• Identified their target population of asthma patients, their specific needs, and outcomes achieved by the program participants,
  • Continuously monitored, evaluated and adjusted the various components of the program, based on the results of their continuous quality improvement program. 

Learn more about ASME certification at To learn more about Asthmania Academy, go to


Help Meals on Wheels Stock Shelves for Winter

For the 650 homebound residents of Anderson County who count on a hot mid-day meal from Meals on Wheels each day, extreme winter weather can be very scary. “Not only are they concerned with staying warm, they are also depending on us to provide their meals,” said Laurie Ashley, executive director of the Anderson agency. “And when we can’t put our delivery volunteers on the road due to icy conditions, we still want to provide a meal for our recipients.”

So the idea of “shelf stable meals” was born. These meals contain ready-to-eat items and are sent to Meals on Wheels recipients before bad weather arrives. “Each meal contains items that can be used with little or no preparation,” said Cindy Culbertson, service coordinator. “We will be sending these items out with our regular route drivers in the next few weeks to be sure they are in the homes before winter weather strikes.”

Meals contain ready-to-eat soup (no water needed), crackers, nutrition bars, raisins, individual fruit cups, and single serve cans or boxes of juice and are packaged in a gallon-sized zippered plastic bag. Meals on Wheels is seeking church groups, schools, clubs or service organizations who would like to collect and package these items for distribution this winter. Ideally, shelf stable meals should be received in the Meals on Wheels office, 105 S. Fant Street, by December 15.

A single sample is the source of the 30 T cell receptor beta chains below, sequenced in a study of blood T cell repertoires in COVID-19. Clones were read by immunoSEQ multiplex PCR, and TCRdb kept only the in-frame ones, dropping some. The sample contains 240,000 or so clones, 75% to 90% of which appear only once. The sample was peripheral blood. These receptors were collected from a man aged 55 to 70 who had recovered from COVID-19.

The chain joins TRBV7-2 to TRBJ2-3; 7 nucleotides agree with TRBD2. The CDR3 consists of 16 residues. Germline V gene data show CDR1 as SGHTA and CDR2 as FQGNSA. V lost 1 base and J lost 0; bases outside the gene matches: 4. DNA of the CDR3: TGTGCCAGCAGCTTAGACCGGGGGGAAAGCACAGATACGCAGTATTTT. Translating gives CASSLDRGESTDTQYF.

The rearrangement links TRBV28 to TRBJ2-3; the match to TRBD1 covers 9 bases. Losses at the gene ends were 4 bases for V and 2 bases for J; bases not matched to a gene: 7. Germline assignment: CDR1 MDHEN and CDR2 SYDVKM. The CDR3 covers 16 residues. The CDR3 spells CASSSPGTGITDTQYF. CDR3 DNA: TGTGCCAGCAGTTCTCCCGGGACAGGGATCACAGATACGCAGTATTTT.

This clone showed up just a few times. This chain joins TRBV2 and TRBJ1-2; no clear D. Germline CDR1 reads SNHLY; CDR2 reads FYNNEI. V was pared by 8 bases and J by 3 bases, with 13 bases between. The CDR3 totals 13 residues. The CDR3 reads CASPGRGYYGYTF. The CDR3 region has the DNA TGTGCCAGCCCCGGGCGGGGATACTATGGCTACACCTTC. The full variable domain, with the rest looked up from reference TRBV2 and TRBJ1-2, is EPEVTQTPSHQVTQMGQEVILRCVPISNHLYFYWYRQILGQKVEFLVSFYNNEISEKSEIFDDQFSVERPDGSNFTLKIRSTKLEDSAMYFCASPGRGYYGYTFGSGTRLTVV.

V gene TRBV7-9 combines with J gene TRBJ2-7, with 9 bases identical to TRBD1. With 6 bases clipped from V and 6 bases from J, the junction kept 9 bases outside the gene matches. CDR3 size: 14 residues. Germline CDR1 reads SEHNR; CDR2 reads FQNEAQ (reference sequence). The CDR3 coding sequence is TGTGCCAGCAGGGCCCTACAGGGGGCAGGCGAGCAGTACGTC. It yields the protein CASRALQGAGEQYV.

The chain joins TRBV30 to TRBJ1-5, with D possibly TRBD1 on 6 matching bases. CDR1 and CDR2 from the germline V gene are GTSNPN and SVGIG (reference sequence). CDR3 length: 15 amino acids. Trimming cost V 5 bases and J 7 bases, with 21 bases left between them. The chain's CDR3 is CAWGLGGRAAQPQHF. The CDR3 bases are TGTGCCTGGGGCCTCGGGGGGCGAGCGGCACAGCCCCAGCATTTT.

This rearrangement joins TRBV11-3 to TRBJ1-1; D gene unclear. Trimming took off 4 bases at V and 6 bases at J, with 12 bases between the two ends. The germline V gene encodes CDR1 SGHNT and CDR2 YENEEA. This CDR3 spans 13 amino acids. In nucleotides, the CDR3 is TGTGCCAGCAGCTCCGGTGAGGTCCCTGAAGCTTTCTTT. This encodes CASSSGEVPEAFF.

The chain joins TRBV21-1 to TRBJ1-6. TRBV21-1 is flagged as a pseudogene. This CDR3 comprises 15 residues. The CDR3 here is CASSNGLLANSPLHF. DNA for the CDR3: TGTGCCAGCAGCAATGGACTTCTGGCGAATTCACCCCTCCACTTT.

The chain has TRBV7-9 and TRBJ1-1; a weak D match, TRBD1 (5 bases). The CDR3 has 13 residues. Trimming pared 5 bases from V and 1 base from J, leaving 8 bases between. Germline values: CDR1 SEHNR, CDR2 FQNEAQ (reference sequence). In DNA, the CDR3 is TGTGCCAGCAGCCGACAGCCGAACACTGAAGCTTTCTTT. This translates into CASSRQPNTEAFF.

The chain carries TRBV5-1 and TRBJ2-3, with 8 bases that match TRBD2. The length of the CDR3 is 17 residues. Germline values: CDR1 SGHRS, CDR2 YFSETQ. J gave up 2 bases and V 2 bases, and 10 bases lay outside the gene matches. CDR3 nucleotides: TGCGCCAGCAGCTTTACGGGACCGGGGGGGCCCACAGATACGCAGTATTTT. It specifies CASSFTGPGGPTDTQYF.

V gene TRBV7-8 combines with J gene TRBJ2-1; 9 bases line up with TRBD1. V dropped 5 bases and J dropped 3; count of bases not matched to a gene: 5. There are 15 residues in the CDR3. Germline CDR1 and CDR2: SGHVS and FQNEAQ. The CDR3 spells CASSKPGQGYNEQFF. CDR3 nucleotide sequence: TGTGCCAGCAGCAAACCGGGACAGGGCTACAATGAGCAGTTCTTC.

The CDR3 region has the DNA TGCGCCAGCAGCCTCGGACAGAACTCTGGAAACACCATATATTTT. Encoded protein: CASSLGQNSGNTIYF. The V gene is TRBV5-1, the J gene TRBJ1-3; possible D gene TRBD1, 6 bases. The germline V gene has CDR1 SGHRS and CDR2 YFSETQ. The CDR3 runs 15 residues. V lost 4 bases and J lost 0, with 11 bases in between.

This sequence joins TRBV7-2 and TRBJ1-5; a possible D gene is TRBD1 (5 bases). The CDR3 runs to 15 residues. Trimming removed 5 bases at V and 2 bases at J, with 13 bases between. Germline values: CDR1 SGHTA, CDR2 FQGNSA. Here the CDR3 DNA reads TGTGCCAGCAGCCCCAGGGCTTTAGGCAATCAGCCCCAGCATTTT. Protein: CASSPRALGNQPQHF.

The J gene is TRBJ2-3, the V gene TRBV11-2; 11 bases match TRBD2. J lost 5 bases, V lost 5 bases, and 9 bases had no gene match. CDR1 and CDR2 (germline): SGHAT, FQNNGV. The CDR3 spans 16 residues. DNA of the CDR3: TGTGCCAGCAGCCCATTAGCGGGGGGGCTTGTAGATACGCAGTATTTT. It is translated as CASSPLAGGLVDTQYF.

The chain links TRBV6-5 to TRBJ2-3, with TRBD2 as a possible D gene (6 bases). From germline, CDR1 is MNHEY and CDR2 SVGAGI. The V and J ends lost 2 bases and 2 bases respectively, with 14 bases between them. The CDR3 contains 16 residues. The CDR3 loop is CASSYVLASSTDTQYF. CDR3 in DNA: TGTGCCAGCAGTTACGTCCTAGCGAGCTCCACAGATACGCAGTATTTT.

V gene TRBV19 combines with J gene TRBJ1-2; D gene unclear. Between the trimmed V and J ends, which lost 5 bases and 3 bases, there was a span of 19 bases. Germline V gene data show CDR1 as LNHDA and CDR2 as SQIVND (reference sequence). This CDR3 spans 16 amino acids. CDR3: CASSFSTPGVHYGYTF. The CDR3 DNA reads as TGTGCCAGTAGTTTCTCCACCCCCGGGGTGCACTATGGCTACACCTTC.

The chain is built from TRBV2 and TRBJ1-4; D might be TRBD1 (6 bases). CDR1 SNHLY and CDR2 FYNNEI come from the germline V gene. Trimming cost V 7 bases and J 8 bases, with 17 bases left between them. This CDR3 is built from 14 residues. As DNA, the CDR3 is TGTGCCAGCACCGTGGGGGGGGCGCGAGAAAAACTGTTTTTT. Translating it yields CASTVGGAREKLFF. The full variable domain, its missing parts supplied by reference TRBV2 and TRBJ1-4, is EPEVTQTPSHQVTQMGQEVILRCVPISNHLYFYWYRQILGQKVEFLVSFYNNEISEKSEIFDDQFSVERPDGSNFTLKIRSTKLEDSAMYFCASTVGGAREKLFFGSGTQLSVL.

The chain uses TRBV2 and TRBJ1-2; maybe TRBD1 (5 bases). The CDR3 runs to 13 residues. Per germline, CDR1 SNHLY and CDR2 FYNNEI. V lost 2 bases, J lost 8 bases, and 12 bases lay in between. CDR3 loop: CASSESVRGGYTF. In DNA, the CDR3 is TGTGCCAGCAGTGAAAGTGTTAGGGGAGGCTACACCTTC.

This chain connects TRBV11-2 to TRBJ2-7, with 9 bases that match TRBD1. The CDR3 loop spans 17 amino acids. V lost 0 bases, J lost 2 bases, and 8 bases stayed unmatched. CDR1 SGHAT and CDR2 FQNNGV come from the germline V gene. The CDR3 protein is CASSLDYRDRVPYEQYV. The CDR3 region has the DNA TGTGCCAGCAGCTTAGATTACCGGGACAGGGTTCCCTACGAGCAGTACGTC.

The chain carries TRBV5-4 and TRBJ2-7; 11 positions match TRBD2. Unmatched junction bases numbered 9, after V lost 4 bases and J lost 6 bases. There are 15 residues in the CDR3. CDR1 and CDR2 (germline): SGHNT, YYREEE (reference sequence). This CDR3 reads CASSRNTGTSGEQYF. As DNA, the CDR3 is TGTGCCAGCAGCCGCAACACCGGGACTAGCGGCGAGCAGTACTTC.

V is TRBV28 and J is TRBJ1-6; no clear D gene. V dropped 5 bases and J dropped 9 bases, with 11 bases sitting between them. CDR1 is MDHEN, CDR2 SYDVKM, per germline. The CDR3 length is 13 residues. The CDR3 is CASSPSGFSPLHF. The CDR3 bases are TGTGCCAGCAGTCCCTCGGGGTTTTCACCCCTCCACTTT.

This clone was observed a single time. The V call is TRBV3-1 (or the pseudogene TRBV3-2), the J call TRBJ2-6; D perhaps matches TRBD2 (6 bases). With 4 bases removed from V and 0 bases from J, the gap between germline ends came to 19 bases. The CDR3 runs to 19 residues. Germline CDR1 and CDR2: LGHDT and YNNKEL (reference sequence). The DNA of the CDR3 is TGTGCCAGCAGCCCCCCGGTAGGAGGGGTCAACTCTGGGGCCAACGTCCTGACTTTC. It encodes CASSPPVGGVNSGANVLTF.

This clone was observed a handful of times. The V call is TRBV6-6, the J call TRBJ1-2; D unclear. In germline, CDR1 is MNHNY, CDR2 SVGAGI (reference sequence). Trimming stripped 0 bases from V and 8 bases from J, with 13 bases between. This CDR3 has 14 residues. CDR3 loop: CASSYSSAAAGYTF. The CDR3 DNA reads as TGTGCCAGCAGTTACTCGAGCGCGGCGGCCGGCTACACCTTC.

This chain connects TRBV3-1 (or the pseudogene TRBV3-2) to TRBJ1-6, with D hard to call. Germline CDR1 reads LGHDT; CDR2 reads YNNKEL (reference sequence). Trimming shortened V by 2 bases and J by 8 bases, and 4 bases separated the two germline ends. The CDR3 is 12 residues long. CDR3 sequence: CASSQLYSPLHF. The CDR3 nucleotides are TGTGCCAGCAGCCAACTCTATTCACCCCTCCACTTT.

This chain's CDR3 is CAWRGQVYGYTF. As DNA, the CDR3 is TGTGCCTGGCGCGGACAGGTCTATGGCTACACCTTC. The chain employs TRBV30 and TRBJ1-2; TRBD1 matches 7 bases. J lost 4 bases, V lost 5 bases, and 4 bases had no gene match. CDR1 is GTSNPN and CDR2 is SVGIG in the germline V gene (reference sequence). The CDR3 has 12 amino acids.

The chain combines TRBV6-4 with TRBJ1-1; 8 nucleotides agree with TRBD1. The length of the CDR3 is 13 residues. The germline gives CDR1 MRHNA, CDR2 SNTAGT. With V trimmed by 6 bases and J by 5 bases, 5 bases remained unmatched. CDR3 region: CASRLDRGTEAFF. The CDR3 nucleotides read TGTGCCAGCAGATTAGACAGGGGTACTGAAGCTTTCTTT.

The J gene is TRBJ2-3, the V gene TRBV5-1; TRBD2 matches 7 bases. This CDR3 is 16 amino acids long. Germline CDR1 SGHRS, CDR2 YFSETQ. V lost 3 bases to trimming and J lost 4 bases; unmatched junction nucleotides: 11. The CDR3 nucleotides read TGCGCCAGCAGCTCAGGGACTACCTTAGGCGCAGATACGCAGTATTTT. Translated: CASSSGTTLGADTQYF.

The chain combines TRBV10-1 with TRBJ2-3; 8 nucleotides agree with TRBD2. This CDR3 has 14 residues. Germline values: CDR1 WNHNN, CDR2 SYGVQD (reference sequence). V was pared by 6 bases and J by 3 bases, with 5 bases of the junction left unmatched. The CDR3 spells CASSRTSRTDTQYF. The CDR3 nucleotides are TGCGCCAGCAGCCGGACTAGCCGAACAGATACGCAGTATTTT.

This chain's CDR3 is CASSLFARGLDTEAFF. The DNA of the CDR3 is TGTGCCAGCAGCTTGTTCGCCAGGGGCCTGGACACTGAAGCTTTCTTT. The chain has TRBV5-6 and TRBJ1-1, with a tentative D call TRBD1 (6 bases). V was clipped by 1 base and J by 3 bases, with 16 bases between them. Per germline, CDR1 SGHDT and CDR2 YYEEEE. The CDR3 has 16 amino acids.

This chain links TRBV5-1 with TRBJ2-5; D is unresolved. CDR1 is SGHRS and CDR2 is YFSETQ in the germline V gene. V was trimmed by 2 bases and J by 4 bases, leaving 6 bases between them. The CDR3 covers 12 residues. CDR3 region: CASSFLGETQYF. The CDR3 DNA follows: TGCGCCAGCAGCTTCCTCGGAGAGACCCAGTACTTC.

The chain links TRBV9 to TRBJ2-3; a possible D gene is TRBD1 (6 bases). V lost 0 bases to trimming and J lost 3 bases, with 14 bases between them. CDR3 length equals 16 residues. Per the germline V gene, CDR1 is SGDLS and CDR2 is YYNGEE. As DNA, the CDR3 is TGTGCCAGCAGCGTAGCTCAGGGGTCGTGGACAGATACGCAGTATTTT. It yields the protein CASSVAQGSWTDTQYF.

Meals on Wheels relies solely on donations received from the community for its day-to-day operations and receives no federal or state funding. For more information about how to package shelf stable meals or other volunteer opportunities, please contact Cindy Culbertson at 864-225-6800.


East-West Connector Meeting Wednesday

The East-West Connector Corridor Land Use and Zoning Study Public Meeting Number Two will be held Nov. 17, from 6-8 p.m., at the Anderson County Main Library. The purpose of the meeting is to present final draft of proposed East-West Connector Corridor Land Use and Zoning Study and to solicit public input. The presentation can be found here:

For more information call the Anderson County Planning Division, 260-4720.


Christmas Shoebox Project Kicks Off Today

Nov. 15-22: Anderson Hopes to Gather more than 11,400 Gift-Filled Shoe Boxes  for Hurting Children Overseas

ANDERSON, S.C.—Christmas is arriving early in Anderson, as Concord Baptist Church prepares to serve as a collection point for Operation Christmas Child.  Soon, with the help of local volunteers, the site will be brimming with festively wrapped shoe boxes full of gifts.